Saturday, March 05, 2016

MURIELS THROWBACK 2012: KATY PERRY



The following is the fourth of five highlights from my nine years of writing for the Muriel Awards, my left-of-center pick of Katy Perry in her concert film Part of Me as one of the best female lead performances of 2012. Nearly four years later, I'll stand by that.

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I don’t think I’ve ever had a more difficult time assembling five decent candidates for the Best Lead Performance (Female) category, for the Muriels or for any of my own lists, than I did this year. Only two of my own nominees came completely without hesitation -- Rachel Weisz for The Deep Blue Sea and Eva Green in the sadly underseen Perfect Sense. I hadn’t even seen four or the five nominated women in the running for the Best Actress Academy Award by ballot time, and what Quvenzhan√© Wallis does in Beasts of the Southern Wild, as utterly disarming as her presence might be, feels more like the latest manifestation of the Ponette Syndrome rather than actual acting.


My only slightly facetious solution to this dilemma: the eternally wide-eyed, super-sized (with cupcake bra to match) pop personality that is the front and center attraction of last summer’s 3D documentary Katy Perry: Part of Me. Mind, on the scale of significant music movies KP: POM hardly ranks as either a pop culture jamboree on the order of A Hard Day’s Night or a brutal generational dissection a la Gimme Shelter. The worst thing that happens during a Katy Perry concert probably occurs during the exuberant performance of “Peacock,” KP’s gonzo saber rattle at the doors of propriety -- a lascivious limerick of sympathy for a devil ragin’ full-on (“I wanna see your peacock-cock-cock/Your peacock”), probably amounting to little more than the occasional shocked soccer mom fainting into her popcorn over the ribald transparency of what barely qualifies as sexual innuendo.

But if the movie isn’t exactly a landmark, then fortunately neither is it a pretentious meditation on the ego-fueled angst and impatience underlying what makes Katy Katy, a Truth or Dare for the “Fireworks” set. No, what makes the movie fun, and what makes me think Katy Perry is a good candidate in the Best Lead Performance (Female) category, is not just the peek behind the elaborate construct that Perry presents to adoring fans but also the consideration of the daunting energy and craft put into the image itself and its constant, cheerful, remarkably anti-cynical perpetuation.


“I don’t think anyone can ever be too cartoony!” the singer gleefully exclaims while putting herself together for the first performance of her first worldwide tour. It’s a moment that makes you want to stand up and salute, a sentiment that distills Perry’s perfectly calibrated self-awareness and places her mix of shiny, candy-colored pop extravagance and (unthreatening) Vargas-girl sexuality well within the tradition of beloved animated icons Sweet Polly Purebred and Jessica Rabbit, both of whose appeal Perry seems to aspire towards. The movie pays only lip service to the greater weight of crafting such an image, but even if KP: POM is meticulously manipulated to present exactly the picture Katy Perry wants disseminated, it’s still a fascinating appraisal of what such a heightened level of pinup performance art might still mean to the audience. I don’t recall ever seeing a movie about a pop singer whose artifice is so up front which is then also so relatively unafraid of presenting the star at her most vulnerable, whether she’s crawling out of bed after a exhausting leg of the tour or laying immobile on a massage table, crippled with grief over her crumbling marriage.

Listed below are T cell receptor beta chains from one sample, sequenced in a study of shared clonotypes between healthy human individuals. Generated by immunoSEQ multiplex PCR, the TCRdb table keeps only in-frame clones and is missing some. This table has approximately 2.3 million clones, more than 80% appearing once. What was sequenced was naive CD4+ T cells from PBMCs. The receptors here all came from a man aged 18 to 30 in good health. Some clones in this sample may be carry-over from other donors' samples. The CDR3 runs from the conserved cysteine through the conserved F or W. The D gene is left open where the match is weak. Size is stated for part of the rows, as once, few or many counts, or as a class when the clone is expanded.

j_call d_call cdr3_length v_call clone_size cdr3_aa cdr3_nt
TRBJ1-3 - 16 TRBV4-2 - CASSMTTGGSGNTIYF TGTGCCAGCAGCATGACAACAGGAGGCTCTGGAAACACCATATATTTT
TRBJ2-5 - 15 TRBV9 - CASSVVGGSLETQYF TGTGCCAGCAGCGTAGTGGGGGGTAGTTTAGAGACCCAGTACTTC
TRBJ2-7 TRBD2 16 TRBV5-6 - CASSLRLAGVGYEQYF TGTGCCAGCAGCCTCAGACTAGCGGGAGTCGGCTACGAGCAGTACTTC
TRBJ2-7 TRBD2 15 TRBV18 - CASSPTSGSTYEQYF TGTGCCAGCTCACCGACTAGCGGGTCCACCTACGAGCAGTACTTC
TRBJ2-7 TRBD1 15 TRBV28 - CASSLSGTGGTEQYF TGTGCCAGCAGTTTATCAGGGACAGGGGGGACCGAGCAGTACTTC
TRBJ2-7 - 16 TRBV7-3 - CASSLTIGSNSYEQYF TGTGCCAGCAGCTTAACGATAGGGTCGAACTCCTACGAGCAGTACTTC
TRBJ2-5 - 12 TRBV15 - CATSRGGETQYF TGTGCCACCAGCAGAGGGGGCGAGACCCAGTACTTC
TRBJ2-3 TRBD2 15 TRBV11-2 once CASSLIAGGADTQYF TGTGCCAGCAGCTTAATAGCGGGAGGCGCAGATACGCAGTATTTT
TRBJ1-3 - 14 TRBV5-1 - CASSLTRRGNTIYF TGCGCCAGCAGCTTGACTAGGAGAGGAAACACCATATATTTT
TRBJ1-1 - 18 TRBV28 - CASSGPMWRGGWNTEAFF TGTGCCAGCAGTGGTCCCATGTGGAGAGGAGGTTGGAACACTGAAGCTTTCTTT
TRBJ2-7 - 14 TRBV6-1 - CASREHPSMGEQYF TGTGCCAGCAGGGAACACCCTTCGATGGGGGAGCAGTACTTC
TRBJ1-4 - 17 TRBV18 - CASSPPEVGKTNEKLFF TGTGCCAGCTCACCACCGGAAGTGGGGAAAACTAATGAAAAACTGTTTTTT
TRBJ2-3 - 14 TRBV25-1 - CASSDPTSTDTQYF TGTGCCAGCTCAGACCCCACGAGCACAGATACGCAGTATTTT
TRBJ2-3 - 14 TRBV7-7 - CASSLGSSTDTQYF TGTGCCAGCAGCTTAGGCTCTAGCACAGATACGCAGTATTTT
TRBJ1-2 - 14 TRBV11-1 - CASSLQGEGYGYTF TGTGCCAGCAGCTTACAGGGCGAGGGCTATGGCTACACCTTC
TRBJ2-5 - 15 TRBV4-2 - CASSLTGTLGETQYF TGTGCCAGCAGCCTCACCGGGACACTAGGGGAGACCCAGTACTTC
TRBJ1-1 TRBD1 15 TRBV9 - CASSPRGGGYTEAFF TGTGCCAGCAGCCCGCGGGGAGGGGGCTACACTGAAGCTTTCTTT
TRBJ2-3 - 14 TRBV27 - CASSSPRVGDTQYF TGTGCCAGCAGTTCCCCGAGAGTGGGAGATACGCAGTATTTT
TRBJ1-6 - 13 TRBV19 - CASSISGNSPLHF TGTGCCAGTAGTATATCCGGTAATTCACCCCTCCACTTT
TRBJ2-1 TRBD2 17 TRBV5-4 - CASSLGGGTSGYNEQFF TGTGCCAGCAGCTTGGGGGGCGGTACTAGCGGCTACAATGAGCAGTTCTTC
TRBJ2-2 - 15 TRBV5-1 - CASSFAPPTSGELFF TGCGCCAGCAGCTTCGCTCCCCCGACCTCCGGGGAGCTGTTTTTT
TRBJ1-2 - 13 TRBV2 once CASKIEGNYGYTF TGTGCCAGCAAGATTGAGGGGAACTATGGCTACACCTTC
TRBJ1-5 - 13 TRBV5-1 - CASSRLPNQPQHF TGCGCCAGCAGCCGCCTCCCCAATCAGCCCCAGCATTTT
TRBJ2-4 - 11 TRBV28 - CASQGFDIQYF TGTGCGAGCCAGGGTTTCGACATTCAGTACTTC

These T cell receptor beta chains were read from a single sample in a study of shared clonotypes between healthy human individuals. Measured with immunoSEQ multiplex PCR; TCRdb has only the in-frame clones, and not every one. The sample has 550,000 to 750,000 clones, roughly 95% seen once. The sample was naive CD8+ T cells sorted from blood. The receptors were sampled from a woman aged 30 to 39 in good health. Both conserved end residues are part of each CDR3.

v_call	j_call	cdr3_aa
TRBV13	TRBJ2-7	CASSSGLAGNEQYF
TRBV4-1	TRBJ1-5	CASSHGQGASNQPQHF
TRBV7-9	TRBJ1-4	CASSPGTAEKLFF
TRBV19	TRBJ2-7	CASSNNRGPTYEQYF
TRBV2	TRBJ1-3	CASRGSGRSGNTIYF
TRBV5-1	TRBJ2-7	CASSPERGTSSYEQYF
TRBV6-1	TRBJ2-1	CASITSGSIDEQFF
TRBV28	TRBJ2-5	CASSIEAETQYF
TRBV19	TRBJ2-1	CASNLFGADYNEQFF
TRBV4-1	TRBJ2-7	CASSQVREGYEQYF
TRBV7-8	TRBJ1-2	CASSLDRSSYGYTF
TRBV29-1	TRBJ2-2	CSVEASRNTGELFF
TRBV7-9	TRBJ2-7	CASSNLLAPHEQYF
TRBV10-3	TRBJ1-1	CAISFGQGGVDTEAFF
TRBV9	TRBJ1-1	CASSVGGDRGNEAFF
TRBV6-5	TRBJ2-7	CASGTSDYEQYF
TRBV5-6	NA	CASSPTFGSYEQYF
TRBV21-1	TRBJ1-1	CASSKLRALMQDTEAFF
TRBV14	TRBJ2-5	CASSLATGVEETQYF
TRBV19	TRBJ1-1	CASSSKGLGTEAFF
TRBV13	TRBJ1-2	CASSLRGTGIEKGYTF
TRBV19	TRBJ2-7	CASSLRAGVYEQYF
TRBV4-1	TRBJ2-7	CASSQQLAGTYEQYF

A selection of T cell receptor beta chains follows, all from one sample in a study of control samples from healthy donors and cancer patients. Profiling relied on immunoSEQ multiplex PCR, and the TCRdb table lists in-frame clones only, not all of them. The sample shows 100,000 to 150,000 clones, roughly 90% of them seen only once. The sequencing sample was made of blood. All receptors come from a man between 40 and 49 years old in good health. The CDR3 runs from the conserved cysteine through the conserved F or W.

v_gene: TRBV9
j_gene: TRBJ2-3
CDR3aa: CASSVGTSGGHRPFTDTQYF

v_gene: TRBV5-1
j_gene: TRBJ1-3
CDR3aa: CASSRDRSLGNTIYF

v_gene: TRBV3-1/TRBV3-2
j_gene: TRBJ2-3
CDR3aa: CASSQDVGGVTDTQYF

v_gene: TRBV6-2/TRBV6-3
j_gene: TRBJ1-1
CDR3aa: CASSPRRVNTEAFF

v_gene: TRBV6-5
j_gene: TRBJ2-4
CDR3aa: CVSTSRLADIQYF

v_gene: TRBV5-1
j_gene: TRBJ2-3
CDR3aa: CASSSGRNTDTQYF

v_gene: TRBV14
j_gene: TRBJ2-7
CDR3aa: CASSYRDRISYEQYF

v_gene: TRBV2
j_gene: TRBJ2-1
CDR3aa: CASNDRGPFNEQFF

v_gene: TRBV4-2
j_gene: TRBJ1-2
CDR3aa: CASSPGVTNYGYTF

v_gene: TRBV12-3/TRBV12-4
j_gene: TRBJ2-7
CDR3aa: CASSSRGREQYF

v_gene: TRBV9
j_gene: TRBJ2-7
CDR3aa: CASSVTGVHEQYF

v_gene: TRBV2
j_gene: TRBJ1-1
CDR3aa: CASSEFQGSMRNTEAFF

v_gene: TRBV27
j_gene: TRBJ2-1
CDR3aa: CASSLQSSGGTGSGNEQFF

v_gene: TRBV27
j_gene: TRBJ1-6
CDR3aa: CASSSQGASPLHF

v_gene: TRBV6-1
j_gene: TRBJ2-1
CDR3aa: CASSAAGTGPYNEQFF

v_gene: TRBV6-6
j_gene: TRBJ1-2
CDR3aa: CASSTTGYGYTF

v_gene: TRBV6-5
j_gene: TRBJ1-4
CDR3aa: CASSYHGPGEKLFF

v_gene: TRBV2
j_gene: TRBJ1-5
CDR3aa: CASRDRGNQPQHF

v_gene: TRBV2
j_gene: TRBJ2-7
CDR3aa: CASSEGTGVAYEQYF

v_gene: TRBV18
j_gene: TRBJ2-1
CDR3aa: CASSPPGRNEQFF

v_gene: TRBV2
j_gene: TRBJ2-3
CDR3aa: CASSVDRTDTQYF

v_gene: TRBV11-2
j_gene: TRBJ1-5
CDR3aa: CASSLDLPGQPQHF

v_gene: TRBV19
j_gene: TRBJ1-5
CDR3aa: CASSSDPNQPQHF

And Perry’s walking the fine line between exuberant amateur and slick professional is itself cheerfully, endearingly enjoyable too. To paraphrase Lennon and McCartney, she may be a singer (with more #1 hits off a single album than even the Beatles), but she ain’t no dancer. Yet her indefatigable desire to connect with the fans is quite something to behold -- you’ll never catch her glad-handing a mom and dad and their goggle-eyed kids backstage, then turning to make a gagging gesture behind their backs. And the tunes, even though they are only largely sampled here, remain seductively catchy, playfully hedonistic, occasionally transgressive, supremely empathetic paeans to the optimistic energy of pop, much like Perry herself. (No wonder she made the Children’s Television Workshop nervous.) Katy Perry: Part of Me ultimately remains true to its title -- this is only a glossy reflection of a carefully selected portion of the star’s reality. But it’s one in which the effort and art of creating her persona is as much in focus as her relentless appeal, documenting the moments when the acting put into being Katy Perry, Pop Princess, merges seamlessly with the joy she takes, and the toll taken from her, as that princess commands the stage.

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